Issue in Honor of Prof. B. S. Thyagarajan ARKIVOC 2001 (xi) 1-11
influenced by proton donor acidity and steric demand. The team advanced the hypothesis that the conjugate base of the sulfone was more strongly influenced by sp3 hybridized a-carbon resonance form than the nitro or benzoyl analogs. The hybridization difference results in an axial proton-accepting sp3 orbital leading to a trans product. Conversely, the nitro and benzoyl analogs have increased proportion of sp2 carbanion hybridization leading to a pi accepting orbital. Differences in the steric effects of the proton donors were well accommodated by this model, while differences in the electronic properties of the proton donor were ascribed to a later transition state.
In a supporting study, Professor Thyagarajan and Zimmerman compared the acidities of isopropyl- and cyclopropylphenylsulphone to examine resonance contributions to the stability of the conjugate bases of these species (scheme 6).15 The previously described study had suggested a limited resonance contribution from the carbanion into the sulfone moiety. Thus, the cyclopropyl analog was not expected to significantly stabilize the a carbon of the cyclopropyl species and the cyclopropyl analog was expected to be more acidic due to increased s-character of cyclopropyl C-H bonds. However, the acidities of the two species were very similar, suggesting that the resonance stabilization of the propyl analog approximately equaled the stability associated with the cyclopropyl anion. The two studies with Zimmerman required challenging syntheses, in addition to the development and careful execution of difficult monitoring protocols. These studies exemplified the inventive experimental design and superb laboratory skills that characterized the collaboration of Professor Thyagarajan and Zimmerman.16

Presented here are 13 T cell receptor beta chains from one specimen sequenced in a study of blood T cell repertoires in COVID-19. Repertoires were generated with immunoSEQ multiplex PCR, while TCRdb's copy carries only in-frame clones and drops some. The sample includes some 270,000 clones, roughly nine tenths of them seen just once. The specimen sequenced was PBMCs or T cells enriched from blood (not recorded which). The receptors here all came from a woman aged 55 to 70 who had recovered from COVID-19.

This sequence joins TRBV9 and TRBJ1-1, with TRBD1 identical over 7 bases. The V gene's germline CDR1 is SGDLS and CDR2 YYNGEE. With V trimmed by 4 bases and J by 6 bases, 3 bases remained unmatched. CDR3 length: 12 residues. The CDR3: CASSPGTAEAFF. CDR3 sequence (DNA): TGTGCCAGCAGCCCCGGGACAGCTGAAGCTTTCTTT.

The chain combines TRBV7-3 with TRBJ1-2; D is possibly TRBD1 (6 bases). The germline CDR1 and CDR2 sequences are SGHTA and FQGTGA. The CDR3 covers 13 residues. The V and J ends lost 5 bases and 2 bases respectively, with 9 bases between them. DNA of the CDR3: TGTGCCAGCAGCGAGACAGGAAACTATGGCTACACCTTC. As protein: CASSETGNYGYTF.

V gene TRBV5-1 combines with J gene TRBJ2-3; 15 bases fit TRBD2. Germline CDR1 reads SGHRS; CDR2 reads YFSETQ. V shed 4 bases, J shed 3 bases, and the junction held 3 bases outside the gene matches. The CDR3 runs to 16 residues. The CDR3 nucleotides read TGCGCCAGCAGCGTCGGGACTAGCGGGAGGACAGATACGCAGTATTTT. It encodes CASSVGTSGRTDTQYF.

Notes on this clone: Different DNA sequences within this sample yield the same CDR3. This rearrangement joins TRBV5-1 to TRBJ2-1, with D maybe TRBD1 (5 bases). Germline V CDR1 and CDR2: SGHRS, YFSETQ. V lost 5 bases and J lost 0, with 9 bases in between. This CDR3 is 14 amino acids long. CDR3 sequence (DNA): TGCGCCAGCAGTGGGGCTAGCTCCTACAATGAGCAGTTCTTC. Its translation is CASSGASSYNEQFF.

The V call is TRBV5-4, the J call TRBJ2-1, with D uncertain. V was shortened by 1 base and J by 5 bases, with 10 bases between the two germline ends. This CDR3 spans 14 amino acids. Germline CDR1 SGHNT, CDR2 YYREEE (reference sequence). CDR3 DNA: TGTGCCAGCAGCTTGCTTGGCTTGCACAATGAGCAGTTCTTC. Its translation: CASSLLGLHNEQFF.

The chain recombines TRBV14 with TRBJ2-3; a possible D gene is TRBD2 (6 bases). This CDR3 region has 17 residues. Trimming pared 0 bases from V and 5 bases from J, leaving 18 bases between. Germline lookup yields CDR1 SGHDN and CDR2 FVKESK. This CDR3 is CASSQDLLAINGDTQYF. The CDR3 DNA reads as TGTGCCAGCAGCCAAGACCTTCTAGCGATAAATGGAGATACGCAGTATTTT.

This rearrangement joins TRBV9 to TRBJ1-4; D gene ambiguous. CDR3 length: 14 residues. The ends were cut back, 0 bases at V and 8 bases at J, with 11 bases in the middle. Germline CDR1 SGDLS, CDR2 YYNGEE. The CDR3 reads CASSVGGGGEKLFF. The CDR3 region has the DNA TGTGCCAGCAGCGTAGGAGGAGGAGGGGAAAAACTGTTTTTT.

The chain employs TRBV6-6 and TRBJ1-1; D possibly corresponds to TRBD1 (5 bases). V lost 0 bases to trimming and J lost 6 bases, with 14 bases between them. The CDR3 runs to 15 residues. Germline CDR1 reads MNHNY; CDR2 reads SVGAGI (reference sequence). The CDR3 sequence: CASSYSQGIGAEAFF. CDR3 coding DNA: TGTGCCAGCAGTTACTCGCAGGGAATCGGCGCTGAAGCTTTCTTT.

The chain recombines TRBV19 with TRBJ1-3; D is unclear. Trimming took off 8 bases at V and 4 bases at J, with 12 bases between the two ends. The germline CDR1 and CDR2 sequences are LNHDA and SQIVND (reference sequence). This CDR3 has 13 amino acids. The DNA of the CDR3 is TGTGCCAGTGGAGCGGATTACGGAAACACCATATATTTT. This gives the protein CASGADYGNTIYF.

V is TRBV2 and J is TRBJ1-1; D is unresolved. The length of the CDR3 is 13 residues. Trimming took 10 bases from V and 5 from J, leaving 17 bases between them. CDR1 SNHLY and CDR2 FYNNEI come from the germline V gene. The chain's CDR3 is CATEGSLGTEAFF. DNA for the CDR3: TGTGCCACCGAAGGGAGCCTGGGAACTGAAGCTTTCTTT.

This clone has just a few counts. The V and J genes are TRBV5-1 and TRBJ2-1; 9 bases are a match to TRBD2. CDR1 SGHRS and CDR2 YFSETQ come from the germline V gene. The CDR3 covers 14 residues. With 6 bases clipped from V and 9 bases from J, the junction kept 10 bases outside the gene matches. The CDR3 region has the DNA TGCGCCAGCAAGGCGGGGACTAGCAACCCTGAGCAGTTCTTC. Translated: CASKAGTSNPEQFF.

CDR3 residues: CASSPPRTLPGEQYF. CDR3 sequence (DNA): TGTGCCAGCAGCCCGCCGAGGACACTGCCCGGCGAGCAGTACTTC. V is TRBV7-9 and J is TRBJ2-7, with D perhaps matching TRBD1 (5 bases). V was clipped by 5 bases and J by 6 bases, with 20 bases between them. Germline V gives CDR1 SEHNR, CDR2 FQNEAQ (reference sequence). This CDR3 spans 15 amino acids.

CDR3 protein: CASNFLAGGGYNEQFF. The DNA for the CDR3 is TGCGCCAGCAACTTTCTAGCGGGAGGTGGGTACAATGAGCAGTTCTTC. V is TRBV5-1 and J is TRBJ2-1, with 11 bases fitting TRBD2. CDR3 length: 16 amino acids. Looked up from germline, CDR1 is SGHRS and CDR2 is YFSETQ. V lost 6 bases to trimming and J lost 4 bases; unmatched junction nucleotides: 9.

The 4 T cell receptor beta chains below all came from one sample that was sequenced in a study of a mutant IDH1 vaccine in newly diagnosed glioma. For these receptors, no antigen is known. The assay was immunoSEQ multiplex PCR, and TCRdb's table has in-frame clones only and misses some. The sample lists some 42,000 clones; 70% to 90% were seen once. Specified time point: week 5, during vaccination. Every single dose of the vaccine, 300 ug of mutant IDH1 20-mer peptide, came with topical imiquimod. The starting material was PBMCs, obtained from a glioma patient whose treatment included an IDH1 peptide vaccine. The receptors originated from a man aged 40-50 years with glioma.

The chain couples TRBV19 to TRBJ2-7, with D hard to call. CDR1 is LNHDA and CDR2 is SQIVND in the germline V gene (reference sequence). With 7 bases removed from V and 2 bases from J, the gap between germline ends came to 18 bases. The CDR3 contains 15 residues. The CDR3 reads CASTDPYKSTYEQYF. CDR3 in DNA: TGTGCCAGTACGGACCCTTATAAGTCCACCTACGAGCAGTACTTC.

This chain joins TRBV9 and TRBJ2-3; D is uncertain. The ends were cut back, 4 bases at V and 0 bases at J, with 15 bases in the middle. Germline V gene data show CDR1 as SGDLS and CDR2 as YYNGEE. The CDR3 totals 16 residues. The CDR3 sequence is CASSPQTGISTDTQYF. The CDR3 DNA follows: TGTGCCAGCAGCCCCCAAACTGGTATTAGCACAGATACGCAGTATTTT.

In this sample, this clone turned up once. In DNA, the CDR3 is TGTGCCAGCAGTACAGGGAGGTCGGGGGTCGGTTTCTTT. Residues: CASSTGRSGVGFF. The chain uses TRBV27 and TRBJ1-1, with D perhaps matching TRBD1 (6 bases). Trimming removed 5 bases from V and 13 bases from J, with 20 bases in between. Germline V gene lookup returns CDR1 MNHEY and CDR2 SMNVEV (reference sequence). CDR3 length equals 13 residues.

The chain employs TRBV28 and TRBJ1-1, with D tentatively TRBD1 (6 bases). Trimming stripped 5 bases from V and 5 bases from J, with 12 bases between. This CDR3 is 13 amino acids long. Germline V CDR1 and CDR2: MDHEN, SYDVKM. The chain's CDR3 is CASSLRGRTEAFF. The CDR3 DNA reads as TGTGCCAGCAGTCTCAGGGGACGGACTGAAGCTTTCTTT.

Pericyclic reactions. Professor Thyagarajan examined the intricacies of Claisen rearrangements of 2-butyn- and buten-1,4-diyl bisaryl ethers as an independent investigator. For the former, it first appeared that a rearrangement was taking place that involved a double-Claisen mechanism17 (scheme 7, route a). However, some expert detective work revealed the true character of this reaction.18 The first intermediate of route b was synthesized and easily converted to product, while the second intermediate of route a resists any reaction when submitted to the normal conditions. Therefore, route b prevails, involving a single Claisen rearrangement and two addition steps. Considerable synthetic and analytical skills were employed to unravel this mystery.
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